“When I consider the heavens, the work of Your fingers, the moon and the stars which You have ordained. What is man that You are mindful of him?” —Psalm 8:3, 4a
First Walk on the Moon
n the 20th of July, 1969 two United States Astronauts, Neil Armstrong and Buzz Aldrin disembarked from their lunar module and stepped onto the moon. Some people believed it was the greatest achievement that man accomplished in history. Some believe it was the most colossal waste of money ever conceived by a government; still others believe it never happened and that NASA bamboozled all the people on earth (except those who claim it did not happen). Whoever is right, or none of the above, the success of the Apollo space program provided an event that billions of people watched or followed in print and which has turned history in a direction formerly found only in the imagination of science fiction writers.
Neil Armstrong works at the LM in one of the few photos taken of him on the moon
The official motivation for landing a man on the moon — as far as the public was concerned — came from President John F. Kennedy who cast the vision in 1961 in a speech before Congress, the text of which came from NASA, calling for a moon landing within a decade. Plenty of preparation had already been fulfilled during the Eisenhower administration with the Mercury unmanned space program, but the first astronaut to fly in space occurred only one month before Kennedy’s speech. The Apollo Program to land men on the moon itself lasted from 1961-1972. Apollo 8 carried the first men to circle the moon and return safely, Apollo 11 landed men on the moon and the program concluded with Apollo 17. Six successful moon landings were conducted in the course of the program.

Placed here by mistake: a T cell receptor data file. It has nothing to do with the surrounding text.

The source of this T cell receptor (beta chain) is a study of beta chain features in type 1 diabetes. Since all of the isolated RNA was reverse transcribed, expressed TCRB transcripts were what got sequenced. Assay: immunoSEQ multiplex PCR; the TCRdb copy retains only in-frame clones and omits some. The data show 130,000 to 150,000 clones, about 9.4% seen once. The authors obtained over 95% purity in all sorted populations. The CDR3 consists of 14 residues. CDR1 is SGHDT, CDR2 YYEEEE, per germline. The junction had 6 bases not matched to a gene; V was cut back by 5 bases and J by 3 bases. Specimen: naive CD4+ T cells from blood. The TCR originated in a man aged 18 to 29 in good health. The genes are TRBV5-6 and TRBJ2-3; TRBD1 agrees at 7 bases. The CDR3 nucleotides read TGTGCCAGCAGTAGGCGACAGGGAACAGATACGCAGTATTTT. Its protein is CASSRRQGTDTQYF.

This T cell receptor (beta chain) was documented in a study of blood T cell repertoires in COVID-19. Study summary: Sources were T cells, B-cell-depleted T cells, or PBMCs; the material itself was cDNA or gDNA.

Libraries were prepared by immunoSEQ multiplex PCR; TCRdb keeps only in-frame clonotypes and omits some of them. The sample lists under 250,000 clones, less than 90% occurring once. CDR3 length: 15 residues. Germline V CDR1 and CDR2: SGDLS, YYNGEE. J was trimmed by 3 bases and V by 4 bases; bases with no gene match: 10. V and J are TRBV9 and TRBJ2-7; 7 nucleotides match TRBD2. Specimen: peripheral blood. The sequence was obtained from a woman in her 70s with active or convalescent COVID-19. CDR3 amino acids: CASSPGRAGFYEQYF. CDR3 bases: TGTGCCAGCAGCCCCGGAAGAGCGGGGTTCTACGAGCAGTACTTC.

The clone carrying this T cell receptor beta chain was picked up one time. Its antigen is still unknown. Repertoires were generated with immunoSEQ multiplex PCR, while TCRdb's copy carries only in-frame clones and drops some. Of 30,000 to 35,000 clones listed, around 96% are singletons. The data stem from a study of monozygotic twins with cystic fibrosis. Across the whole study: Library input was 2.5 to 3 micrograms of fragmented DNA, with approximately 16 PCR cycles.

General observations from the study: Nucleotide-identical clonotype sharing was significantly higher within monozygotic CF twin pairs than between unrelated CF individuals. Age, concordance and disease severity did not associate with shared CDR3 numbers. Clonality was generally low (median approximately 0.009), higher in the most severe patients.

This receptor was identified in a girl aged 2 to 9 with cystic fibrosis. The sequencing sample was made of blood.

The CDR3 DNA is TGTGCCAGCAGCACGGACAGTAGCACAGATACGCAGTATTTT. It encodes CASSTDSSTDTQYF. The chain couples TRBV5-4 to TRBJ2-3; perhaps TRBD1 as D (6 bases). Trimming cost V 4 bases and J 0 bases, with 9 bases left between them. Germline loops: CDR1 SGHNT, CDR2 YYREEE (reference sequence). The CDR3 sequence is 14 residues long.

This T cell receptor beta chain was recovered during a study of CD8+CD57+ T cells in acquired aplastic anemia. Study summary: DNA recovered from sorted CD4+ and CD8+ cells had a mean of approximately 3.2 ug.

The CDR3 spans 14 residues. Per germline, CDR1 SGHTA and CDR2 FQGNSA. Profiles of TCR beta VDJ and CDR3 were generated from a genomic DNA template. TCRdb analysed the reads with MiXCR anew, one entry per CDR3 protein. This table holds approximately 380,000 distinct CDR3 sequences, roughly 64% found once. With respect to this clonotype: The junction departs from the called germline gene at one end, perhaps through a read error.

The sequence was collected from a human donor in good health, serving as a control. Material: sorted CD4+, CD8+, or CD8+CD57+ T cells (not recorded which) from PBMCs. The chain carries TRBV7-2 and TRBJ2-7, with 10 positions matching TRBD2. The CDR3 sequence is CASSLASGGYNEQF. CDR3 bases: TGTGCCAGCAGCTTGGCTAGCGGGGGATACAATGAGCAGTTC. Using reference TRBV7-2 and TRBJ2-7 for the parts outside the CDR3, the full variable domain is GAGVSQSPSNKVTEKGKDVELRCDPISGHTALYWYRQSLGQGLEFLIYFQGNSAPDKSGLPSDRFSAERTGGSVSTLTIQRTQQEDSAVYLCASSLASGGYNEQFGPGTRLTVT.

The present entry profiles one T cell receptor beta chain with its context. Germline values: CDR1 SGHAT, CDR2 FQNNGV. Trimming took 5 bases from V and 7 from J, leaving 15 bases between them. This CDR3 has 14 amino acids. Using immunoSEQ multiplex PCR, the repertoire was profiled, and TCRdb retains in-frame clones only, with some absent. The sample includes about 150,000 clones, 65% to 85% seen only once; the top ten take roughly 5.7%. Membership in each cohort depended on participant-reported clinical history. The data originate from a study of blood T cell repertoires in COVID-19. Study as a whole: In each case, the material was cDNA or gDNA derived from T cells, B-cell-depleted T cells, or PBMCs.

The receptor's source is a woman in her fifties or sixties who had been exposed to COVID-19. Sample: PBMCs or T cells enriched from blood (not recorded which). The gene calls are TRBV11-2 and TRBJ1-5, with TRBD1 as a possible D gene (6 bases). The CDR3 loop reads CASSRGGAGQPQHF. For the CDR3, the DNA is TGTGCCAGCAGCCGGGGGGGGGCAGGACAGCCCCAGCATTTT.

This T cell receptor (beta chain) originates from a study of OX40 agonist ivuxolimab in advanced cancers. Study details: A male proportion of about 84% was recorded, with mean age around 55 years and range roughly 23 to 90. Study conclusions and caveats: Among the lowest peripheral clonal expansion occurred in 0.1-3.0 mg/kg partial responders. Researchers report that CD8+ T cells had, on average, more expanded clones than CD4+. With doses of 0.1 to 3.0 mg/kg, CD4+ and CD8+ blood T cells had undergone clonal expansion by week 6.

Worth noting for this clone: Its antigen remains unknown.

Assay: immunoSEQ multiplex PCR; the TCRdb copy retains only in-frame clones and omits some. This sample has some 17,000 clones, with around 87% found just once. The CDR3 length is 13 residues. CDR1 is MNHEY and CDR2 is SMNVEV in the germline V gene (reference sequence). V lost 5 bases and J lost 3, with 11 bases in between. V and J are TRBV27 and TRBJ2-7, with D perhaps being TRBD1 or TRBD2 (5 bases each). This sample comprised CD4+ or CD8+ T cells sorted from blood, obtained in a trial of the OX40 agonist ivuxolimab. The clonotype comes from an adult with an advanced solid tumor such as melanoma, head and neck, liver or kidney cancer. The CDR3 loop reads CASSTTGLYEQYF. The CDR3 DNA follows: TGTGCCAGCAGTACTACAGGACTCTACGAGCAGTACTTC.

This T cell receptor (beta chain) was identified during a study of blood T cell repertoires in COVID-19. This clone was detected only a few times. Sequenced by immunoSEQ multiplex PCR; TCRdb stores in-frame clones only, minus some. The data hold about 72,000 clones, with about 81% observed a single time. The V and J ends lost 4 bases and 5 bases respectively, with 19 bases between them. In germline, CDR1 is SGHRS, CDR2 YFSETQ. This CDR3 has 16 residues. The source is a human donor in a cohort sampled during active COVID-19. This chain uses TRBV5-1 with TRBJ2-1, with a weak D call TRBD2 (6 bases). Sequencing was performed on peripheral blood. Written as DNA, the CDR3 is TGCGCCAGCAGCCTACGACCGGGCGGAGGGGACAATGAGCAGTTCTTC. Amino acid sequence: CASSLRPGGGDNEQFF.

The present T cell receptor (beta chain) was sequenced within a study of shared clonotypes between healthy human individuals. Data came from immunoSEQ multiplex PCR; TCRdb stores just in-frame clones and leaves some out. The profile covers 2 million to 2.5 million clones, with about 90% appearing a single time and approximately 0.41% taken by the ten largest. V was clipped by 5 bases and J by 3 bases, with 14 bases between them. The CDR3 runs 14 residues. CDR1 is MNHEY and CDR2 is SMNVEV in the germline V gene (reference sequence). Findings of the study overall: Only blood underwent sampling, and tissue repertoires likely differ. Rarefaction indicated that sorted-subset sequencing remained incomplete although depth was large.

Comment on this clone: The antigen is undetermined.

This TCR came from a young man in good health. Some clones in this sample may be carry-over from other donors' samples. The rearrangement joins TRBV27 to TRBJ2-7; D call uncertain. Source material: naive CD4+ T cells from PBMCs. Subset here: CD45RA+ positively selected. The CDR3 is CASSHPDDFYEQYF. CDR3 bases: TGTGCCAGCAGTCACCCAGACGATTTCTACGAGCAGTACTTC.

Liftoff of the Apollo 11 Saturn V space vehicle from Kennedy Space Center
Astronaut Buzz Aldrin stands on the surface of the moon near the leg of the lunar module
The spacecraft for Apollo 11 had three components — a command module, Columbia, with a cabin for the three astronauts (the only part that would actually return to earth), a service module which provided propulsion, electrical power, oxygen and water, and a two-part lunar module named the Eagle which carried two of the men to the surface of the moon and returned them to the command module. A Saturn V rocket blasted the spacecraft into orbit.
The Apollo 11 lunar landing mission crew, (L-R) Neil Armstrong, commander; Michael Collins, command module pilot; and “Buzz” Aldrin, lunar module pilot
The whole world watched breathlessly on television till the lunar module landed softly in the “Sea of Tranquility” on the moon’s surface. As Neil Armstrong set foot on the moon he uttered the now iconic phrase, “one small step for man, one giant leap for mankind.” The benefits of spending billions of dollars to accomplish the task have been debated ever since. New commercial products were developed in the course of space R & D, the space race with the Soviet Union was declared over, and several tons of rocks and dust from the moon were brought to earth for people to ooh and ahh over in the Smithsonian Museum. The astonishing complexity and ingenious physics of space travel have spawned movies, new theories of the origin of the universe, and renewed efforts in unmanned space exploration. None of it changes one iota of…
“Then God made two great lights: the greater light to rule the day and the lesser light to rule the night. He made the stars also. God set them in the firmament of the heavens to give light on the earth, and to rule over the day and over the night and to divide the light from the darkness. And God saw that it was good. So the evening and the morning were the fourth day.” —Genesis 1: 16-19